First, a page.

In Bangladesh, Ajit Roy graduated from college with a chemistry degree, hoping to become a doctor or civil servant. But a run of bad luck derailed those dreams, sending him to look for work overseas.
He wound up at a farming machinery factory in South Korea. Six days a week, over shifts as long as 12 hours, he stood in front of a rack of metal cylinders, degreasing their surfaces with paint thinner and buffing them with a handheld grinder.
It wasn’t long before he began to have trouble breathing, and after nine months on the job, he found himself unable to walk without gasping for air. A doctor diagnosed him with a deadly lung disease that testing later suggested was related to his job.
“I would go through the motions of breathing, but feel like I wasn’t getting any oxygen,” said Roy, 41.
For decades, South Korea resisted admitting large numbers of immigrants, but a deepening labor shortage spurred by the world’s worst population collapse has left it with little choice.
Roy and the other workers at his factory were recruited through a program known as the Employment Permit System, which has become the country’s most important stopgap against the crisis. The EPS, which included 370,000 workers at the end of last year, is on track to add 120,000 more by the end of this year — up from 56,000 in 2019.
As South Korea hits the world’s lowest birth rate, a rural elementary school struggles to stay open amid a nationwide drop-off in school-age children.
Cambodia, Nepal and Indonesia send the most migrants. The vast majority work in manufacturing, where the labor shortage is most severe. The sector is expected to need an additional 300,000 workers by 2030.
But as the migrant program ramps up recruitment, it has come under scrutiny for what critics say is failure to guarantee safe working conditions.
Government data show that foreigners made up roughly 9% of the manufacturing workforce in 2021 but accounted for 18% of its 184 accidental deaths.
The criticism has focused on the powers the program gives to employers, which make it difficult for migrants to seek other jobs or protest unsafe working conditions.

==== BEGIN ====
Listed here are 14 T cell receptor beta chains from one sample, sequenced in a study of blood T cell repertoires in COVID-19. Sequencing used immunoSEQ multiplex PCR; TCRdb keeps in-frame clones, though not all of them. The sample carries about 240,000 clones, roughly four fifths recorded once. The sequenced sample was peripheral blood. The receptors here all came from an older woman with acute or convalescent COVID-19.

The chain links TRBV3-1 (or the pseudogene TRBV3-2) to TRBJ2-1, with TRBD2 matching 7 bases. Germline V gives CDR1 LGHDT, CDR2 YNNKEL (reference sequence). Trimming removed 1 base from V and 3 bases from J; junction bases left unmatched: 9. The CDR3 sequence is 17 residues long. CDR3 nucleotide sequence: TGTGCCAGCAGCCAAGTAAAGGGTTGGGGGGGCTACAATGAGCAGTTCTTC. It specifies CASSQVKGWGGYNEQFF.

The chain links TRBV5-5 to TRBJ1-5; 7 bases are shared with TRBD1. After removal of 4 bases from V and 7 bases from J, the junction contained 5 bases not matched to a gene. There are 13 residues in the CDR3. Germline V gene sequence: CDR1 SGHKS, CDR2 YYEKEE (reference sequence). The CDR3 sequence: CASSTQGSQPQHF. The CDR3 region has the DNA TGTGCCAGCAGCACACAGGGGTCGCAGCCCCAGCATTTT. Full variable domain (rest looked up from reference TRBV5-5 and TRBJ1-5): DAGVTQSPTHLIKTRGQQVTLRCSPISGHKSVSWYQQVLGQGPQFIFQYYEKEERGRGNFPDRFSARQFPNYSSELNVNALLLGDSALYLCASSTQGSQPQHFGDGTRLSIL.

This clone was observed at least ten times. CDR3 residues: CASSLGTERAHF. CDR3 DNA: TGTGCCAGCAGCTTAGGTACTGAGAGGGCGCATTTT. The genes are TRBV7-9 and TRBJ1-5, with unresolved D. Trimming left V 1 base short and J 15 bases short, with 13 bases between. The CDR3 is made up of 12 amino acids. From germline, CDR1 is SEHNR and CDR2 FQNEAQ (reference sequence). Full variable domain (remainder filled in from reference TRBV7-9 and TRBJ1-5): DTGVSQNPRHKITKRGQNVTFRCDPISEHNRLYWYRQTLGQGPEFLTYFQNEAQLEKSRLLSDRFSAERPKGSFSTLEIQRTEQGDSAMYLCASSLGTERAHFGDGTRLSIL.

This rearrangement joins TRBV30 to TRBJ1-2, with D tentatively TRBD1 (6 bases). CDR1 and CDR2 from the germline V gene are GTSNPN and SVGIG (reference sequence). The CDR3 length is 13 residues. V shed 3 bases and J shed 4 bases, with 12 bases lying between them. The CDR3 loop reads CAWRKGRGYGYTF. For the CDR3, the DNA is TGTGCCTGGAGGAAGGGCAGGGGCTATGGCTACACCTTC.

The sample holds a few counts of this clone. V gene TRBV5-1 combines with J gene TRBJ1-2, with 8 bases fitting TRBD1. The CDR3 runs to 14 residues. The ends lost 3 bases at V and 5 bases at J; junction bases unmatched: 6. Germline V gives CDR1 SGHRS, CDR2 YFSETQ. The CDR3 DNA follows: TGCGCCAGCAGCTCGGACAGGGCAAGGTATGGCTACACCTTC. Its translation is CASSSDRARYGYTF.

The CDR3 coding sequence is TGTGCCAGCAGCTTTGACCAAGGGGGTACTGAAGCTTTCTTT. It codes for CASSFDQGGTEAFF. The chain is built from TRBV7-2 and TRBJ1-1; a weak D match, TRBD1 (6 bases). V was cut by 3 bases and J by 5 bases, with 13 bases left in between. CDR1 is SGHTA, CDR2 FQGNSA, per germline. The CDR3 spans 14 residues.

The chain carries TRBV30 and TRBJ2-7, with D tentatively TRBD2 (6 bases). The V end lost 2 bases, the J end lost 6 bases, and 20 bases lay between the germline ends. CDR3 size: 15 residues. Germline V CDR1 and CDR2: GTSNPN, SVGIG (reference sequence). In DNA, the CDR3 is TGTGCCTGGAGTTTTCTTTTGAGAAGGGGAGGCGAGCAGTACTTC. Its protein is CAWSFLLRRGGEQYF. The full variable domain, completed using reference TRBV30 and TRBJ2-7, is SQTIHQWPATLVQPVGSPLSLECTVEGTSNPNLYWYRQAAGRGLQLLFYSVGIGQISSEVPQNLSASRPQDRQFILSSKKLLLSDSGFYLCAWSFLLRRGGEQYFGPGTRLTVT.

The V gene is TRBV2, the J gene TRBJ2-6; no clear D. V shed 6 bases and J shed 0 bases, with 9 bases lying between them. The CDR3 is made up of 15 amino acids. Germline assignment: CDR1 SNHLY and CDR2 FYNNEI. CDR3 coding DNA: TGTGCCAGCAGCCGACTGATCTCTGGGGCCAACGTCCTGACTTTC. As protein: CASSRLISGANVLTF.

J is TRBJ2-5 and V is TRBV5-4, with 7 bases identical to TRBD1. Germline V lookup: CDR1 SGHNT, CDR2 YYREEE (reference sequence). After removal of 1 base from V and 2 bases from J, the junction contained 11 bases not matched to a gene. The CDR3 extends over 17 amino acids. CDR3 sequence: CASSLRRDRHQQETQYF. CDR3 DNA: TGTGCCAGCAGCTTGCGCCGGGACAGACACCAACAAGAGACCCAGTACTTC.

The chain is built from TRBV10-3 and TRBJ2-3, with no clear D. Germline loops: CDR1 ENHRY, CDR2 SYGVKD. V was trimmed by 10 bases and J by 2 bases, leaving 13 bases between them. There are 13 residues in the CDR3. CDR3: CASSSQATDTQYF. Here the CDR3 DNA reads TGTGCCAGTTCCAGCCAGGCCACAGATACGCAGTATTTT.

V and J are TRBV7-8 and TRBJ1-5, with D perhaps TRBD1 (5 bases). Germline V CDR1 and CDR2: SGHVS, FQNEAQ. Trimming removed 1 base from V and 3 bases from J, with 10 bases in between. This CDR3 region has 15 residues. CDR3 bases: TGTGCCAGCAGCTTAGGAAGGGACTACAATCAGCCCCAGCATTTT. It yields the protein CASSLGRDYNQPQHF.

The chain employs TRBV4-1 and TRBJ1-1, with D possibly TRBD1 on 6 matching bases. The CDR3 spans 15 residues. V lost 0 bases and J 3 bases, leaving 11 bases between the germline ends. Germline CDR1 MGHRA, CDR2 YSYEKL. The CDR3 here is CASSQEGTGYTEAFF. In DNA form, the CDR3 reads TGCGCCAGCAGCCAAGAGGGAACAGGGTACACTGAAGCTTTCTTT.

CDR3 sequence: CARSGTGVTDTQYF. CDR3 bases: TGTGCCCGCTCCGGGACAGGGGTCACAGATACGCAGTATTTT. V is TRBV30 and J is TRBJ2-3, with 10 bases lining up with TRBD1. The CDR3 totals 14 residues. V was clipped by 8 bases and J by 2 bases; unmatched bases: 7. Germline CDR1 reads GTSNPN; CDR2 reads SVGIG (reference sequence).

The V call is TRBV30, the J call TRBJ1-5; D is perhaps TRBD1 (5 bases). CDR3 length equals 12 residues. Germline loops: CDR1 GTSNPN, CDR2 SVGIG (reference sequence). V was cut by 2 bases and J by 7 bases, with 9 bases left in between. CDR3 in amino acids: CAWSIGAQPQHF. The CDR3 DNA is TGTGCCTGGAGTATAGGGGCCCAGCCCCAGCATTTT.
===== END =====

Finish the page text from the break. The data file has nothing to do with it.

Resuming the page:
“It essentially allows local employers to hold migrant workers hostage,” said Choi Jung-kyu, a migrant rights lawyer at the forefront of the campaign to reform the program.
The government, however, has suggested that the program suffers from the opposite problem: giving migrants too much freedom.
The labor ministry said in a written statement to The Times that nearly a third of migrant workers transfer out of their original assignments within a year, undercutting the mission of the program.
As a result, labor officials recently announced a series of measures — including a rule limiting transfers to certain regions — that make it harder for migrant workers to leave rural areas, where labor shortages are most severe.
“The EPS issues work visas to migrants on the assumption that they will work in these sectors suffering shortages,” the ministry said. “The basic rule is for them to stay at these workplaces.”
As for the higher death rate, the labor ministry said in its statement that migrant workers are clustered in smaller manufacturing companies, which tend to be more dangerous, and that language barriers and a lack of experience also make them more prone to accidents.
“We are working on strengthening health and safety standards across the board,” the ministry said.
South Korea was once an exporter of labor, sending miners and nurses to Germany starting in the 1960s. But by the 1990s, following a period of rapid economic growth, jobs that were dirty or dangerous found increasingly few takers in the domestic workforce.
And so the government began looking outside its borders to fill the openings.
Its first attempt was a program launched in 1994 with 20,000 migrant workers. They often arrived deep in debt to unscrupulous middlemen who had recruited them. And because the workers were classified as “industrial trainees,” they fell outside the scope of labor laws, and often worked long hours in dangerous conditions for half the wages that South Koreans received. Many deserted their assignments, leading to a growing undocumented population.
So in 2004, the liberal administration in power replaced the old program with the EPS.
Cutting out the middlemen, the government directly recruited workers through formal agreements with 16 developing Asian countries, assigning them to jobs under one-year contracts after a basic Korean language test and medical checkup.
The new program gave migrants equal protection under labor laws. But that early reformist spirit was soon eclipsed by conservative administrations that prioritized the needs of employers desperate for workers.
Seoul has fewer people living on the streets than Los Angeles. But tens of thousands live in illegal units so small there is barely enough space to lie down.